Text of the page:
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Nelson’s History (The Short Version)

The settlement of what would become Nelson was established by a grant of land from King James I, who awarded John Mason a charter of land which included all the land between the Naumkeag (today called the Merrimack) and Pascataqua Rivers extending 60 miles inland. The place was to be called New Hampshire and Mason’s charge was to settle the area. Mason died in 1635 leaving only minor heirs. The title to the lands fell into dispute – a dispute resolved by a court case in 1746, which awarded the right to most of the original grant to John Tufton Mason who in turn sold his rights to a group of men who came to be styled the Masonian Proprietors. On December 6, 1751 the Masonian Proprietors granted “Monadnock Number Six” (as the area of Nelson was then identified) to another group of proprietors who would have the direct responsibility of settling the town. One of them was Thomas Packer, who never in fact lived here, but for whom the town was briefly named. The first settlers were Breed Batchellor and Dr. Nathaniel Breed, who arrived in 1767, and it is this year that has been chosen as the birth-date of the town, which was officially incorporated in 1773. The town changed its name to Nelson in 1814.



A load of chairs from the Colony Chair factory in Munsonville.

Like many small New England towns, Nelson had a steady growth in population through the first few decades of the 19th century. Population figures are somewhat misleading, as the town in those days also included what is now the northern part of Harrisville. However, with the opening of the west, a decline in sheep farming, and the Civil War (to which Nelson contributed significantly), the population fell into a decline which began a very slow reversal in the 1920s. A chair industry once flourished in Munsonville (a “suburb” of Nelson on the north side), and small mills dotted the landscape. But the town never had railroad service, and its hilly rocky terrain was a deterrent to aggressive settlement. Today there are no stores, and mostly just cottage industry. Nevertheless, the town has a rich cultural heritage of writers, artists, musicians and craftsmen, and a very vibrant community spirit.

Preparing for our holiday tables. Print by Fran Tolman

While this website endeavors to portray Nelson history accurately, the flavor of the town has been seasoned by flamboyant eccentric characters, and tall tales, most of which serve as smile or laughter-generating entertainment. We trust the explorers of this website to distinguish between the dry data and the more frivolous musings, though the latter does indeed say a lot about the history of the town.

While the history of the town by definition must start with those European settlers who stepped into an area designated by the British Empire, the history of the land, and its occupants, is an older story. As is noted elsewhere, this website is – and will always be – a work in progress. One of our goals in the coming months will be to fill in some of this older story, and we welcome suggestions and resources to help in this process.  At this time there is no known evidence of settlement, or even use, by the native population in pre-settlement times.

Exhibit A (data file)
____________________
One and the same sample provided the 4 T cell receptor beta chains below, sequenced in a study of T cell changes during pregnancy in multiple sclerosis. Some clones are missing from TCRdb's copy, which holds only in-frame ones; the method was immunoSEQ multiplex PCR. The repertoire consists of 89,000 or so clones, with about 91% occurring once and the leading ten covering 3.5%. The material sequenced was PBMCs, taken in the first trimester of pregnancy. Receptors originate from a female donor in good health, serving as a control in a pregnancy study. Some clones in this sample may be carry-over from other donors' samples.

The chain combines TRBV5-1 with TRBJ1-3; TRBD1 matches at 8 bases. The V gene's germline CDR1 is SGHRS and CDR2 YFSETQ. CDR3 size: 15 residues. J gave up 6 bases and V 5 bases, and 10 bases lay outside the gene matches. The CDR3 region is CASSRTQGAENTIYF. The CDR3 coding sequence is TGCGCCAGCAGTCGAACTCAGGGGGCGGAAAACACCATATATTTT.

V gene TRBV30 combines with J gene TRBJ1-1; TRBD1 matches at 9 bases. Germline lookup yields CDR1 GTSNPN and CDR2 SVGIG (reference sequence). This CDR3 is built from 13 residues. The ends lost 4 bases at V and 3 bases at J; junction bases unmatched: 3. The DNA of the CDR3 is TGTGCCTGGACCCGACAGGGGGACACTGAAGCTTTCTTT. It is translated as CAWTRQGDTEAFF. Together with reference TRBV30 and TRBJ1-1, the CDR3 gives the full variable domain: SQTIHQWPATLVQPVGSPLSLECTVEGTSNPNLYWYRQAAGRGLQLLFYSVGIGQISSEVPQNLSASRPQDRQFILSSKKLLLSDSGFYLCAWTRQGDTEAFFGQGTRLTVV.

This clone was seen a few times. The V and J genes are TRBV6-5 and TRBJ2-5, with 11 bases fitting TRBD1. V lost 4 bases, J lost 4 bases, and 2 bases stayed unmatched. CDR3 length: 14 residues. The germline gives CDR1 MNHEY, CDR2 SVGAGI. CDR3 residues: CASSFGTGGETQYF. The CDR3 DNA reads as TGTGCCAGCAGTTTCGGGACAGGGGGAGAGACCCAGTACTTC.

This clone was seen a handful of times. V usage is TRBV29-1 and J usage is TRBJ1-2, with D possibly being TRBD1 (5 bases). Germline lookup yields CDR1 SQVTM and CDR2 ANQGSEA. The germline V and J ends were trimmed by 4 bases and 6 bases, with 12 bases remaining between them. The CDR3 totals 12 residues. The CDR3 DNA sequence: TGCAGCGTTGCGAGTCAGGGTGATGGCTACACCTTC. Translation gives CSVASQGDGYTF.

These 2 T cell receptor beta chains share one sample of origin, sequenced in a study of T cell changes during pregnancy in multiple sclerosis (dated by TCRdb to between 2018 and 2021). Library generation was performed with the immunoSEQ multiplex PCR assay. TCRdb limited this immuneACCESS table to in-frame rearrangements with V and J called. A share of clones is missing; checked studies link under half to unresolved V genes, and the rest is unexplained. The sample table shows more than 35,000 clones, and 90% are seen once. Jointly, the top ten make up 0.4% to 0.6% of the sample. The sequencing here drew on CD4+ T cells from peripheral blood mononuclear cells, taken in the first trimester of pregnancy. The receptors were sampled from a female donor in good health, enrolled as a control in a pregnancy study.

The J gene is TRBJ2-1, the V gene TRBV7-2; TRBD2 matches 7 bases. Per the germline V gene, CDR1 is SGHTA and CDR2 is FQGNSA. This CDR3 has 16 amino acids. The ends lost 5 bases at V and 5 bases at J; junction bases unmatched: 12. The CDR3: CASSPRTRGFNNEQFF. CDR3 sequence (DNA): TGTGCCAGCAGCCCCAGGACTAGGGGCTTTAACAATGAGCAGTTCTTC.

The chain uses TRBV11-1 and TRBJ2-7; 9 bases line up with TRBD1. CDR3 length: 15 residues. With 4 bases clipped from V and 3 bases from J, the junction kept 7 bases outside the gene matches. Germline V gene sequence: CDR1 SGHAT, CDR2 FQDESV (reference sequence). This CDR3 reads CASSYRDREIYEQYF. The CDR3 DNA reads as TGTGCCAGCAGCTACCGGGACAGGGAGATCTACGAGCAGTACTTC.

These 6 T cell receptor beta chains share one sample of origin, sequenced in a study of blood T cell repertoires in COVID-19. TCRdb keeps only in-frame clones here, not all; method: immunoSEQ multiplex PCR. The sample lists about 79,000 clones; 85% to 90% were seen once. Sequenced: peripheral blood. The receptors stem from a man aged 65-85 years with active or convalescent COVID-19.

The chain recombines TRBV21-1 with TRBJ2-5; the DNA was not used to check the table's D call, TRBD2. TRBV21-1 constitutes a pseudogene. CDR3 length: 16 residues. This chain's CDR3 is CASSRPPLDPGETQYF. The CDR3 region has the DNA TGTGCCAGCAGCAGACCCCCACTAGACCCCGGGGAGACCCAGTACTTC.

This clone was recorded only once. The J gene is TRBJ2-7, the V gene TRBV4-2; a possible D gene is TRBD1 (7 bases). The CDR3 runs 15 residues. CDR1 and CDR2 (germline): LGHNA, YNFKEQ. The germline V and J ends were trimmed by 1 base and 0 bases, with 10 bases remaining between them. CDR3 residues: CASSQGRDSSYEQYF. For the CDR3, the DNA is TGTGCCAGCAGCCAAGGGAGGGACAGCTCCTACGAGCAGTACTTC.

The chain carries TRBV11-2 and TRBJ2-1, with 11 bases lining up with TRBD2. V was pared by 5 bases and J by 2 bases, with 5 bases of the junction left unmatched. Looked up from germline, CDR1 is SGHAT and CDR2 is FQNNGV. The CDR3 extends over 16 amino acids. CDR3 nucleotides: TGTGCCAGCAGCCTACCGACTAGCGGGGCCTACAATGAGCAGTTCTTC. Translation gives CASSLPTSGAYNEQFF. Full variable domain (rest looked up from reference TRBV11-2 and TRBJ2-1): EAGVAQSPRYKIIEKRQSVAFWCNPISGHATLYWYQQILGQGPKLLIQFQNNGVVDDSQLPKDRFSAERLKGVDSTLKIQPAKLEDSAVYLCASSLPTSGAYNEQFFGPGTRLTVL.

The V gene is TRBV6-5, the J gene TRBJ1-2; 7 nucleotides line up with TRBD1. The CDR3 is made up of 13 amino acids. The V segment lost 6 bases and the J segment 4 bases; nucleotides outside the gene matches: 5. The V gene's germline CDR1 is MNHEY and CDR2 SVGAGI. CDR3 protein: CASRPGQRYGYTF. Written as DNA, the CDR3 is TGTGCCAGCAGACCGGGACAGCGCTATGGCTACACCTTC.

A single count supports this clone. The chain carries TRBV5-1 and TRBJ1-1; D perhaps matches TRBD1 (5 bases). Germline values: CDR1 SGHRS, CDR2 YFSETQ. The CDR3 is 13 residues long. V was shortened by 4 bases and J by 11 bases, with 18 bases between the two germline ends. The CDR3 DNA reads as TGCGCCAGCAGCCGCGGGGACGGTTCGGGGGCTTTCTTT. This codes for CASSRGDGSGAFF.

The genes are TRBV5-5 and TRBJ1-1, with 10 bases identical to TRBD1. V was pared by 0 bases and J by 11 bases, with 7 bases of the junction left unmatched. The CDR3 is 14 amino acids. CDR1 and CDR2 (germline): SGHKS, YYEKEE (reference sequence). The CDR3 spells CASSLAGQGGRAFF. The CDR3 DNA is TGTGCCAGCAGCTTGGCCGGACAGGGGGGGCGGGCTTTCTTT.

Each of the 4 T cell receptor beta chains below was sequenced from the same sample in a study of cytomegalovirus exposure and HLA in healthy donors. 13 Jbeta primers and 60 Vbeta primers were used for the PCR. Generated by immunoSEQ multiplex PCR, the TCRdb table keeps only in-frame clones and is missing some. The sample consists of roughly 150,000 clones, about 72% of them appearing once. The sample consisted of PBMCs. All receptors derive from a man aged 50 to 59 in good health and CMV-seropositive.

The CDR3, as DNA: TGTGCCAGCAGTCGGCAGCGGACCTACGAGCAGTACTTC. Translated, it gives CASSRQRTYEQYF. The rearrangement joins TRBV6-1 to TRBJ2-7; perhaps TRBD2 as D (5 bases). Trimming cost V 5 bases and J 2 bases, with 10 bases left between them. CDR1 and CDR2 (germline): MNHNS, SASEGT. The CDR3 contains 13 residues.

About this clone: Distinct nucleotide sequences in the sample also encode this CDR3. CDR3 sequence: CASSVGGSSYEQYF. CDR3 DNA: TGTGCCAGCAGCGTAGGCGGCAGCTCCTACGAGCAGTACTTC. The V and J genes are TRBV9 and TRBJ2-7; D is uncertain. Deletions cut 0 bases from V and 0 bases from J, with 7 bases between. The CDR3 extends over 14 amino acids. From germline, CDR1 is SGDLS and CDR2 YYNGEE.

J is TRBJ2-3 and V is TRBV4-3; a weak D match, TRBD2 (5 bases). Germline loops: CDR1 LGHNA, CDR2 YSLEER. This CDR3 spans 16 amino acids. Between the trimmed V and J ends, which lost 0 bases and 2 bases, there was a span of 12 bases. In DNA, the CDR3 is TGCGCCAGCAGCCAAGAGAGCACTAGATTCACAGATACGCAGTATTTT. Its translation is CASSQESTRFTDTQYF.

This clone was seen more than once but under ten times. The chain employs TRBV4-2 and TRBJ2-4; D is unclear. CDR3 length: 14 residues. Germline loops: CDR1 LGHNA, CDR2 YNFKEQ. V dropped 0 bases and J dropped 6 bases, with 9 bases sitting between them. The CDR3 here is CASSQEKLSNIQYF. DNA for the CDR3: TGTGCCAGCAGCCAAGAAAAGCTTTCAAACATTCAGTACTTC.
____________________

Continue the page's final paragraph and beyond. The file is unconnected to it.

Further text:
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Nelson's population in the Census of 1790 was 721. The most recent (2020) Census shows a population of 734 - a whopping increase of 13 people over a 230 year period. Of course there are some twists and turns in the story, and we've added some graphics to spice up the tale.

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Randomly Selected Articles

Below are some randomly selected articles from this website. Refreshing your page will provide a new set of selections. Click on the title to read the full article.

Ben Smith, an Interview

From Summer to Settler: This interview with Ben Smith is one of a series of interviews conducted by Tom Murray, his nephew. He is especially interested in talking with people who became “year-round people” after having spent time in Nelson as “summer people.”

The Sawyer Family Provides for Old Age and Succession

Families moving to a frontier town like Packersfield employed a number of strategies to sustain themselves. They often came with others they knew from their hometowns and settled near one another in their new home. Often those clusters of new arrivals were related. In the second generation they often took steps to keep the farm in the family and provide for their old age. The Sawyer Family who settled in the northeast corner of Packersfield did all of these things.

Sledding on Tolman Hill

This was in the mid-sixties. It was a rather warmish, foggy night in January. I had come back to New Hampshire to go to the contra dance - in Dublin, as it happened. I ran into Barry (Tolman)..........

Our Write Wing: The Authors of Nelson, Part I

"There's gold in them thar hills," the ever hopeful western prospector used to say. But the only ore in the hills hereabouts was "lead" (which was really graphite), and the two so-called lead mines in Nelson have long since ceased operating. In our hills, however, there runs another kind of rich vein, and that is the writings of various Nelson authors.

A Moderator’s Reflections

It is the second Tuesday of March 1946, and, just as in each of the years since, the Nelson Town Meeting will decide many of the directions the Town will take the following year: who will lead, how much must be raised in taxes, what will be done about the most pressing issues the Town faces. 

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